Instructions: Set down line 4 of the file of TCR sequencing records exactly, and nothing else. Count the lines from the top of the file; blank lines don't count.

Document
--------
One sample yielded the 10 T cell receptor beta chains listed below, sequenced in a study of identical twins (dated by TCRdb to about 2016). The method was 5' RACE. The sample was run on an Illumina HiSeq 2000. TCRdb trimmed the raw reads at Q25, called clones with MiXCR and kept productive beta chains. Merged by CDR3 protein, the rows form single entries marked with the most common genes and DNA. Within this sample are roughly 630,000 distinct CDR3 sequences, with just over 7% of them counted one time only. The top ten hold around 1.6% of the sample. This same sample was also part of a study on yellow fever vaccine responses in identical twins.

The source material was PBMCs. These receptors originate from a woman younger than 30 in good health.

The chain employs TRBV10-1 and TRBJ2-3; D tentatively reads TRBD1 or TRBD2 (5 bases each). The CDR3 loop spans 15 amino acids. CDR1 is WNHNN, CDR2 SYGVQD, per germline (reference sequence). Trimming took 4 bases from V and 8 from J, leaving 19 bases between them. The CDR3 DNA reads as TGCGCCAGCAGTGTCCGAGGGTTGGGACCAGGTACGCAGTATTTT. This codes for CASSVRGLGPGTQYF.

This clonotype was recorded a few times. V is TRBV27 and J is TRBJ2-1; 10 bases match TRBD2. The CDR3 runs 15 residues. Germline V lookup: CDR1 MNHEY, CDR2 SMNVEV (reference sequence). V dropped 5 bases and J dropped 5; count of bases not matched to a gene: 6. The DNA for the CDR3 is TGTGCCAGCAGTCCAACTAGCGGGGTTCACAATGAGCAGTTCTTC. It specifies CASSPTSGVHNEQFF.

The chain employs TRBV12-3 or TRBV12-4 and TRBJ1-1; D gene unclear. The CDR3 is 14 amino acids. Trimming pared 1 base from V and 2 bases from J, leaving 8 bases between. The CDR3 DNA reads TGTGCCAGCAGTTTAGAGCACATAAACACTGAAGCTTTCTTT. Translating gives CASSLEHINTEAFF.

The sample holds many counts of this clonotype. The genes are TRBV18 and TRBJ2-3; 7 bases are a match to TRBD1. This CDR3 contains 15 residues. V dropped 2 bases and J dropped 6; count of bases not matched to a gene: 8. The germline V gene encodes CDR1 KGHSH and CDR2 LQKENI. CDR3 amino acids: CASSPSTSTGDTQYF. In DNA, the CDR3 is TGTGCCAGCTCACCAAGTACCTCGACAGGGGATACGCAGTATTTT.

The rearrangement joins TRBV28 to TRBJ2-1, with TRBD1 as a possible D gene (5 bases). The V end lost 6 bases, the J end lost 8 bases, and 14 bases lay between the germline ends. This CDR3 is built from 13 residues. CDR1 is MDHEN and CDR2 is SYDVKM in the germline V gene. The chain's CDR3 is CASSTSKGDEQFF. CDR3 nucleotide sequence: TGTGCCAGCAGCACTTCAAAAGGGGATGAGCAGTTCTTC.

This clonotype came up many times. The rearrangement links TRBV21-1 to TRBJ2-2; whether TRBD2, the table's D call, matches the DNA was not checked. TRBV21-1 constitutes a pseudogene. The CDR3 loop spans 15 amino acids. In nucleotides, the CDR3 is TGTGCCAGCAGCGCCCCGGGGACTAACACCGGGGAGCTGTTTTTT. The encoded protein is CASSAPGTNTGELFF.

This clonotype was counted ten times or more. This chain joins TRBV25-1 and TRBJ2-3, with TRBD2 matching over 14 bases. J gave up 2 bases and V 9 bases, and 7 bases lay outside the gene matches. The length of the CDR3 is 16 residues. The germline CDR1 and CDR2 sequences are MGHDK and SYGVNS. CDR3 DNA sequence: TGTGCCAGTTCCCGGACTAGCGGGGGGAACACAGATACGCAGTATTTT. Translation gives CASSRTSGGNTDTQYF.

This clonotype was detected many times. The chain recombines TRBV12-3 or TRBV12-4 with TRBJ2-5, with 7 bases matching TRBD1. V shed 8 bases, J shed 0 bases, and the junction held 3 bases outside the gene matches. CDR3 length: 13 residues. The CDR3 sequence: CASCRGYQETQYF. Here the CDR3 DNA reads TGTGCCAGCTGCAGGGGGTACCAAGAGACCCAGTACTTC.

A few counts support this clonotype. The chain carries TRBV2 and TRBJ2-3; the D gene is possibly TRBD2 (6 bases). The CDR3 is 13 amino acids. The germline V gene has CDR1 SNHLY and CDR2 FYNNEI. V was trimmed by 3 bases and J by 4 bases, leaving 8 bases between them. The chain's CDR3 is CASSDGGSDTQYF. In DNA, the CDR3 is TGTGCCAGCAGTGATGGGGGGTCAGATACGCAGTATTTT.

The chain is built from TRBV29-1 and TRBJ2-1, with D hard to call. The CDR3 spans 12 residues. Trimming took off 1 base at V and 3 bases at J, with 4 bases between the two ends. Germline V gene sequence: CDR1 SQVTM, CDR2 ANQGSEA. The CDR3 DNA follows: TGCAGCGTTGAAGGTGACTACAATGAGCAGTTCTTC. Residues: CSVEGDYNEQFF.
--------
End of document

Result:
This clonotype was recorded a few times. V is TRBV27 and J is TRBJ2-1; 10 bases match TRBD2. The CDR3 runs 15 residues. Germline V lookup: CDR1 MNHEY, CDR2 SMNVEV (reference sequence). V dropped 5 bases and J dropped 5; count of bases not matched to a gene: 6. The DNA for the CDR3 is TGTGCCAGCAGTCCAACTAGCGGGGTTCACAATGAGCAGTTCTTC. It specifies CASSPTSGVHNEQFF.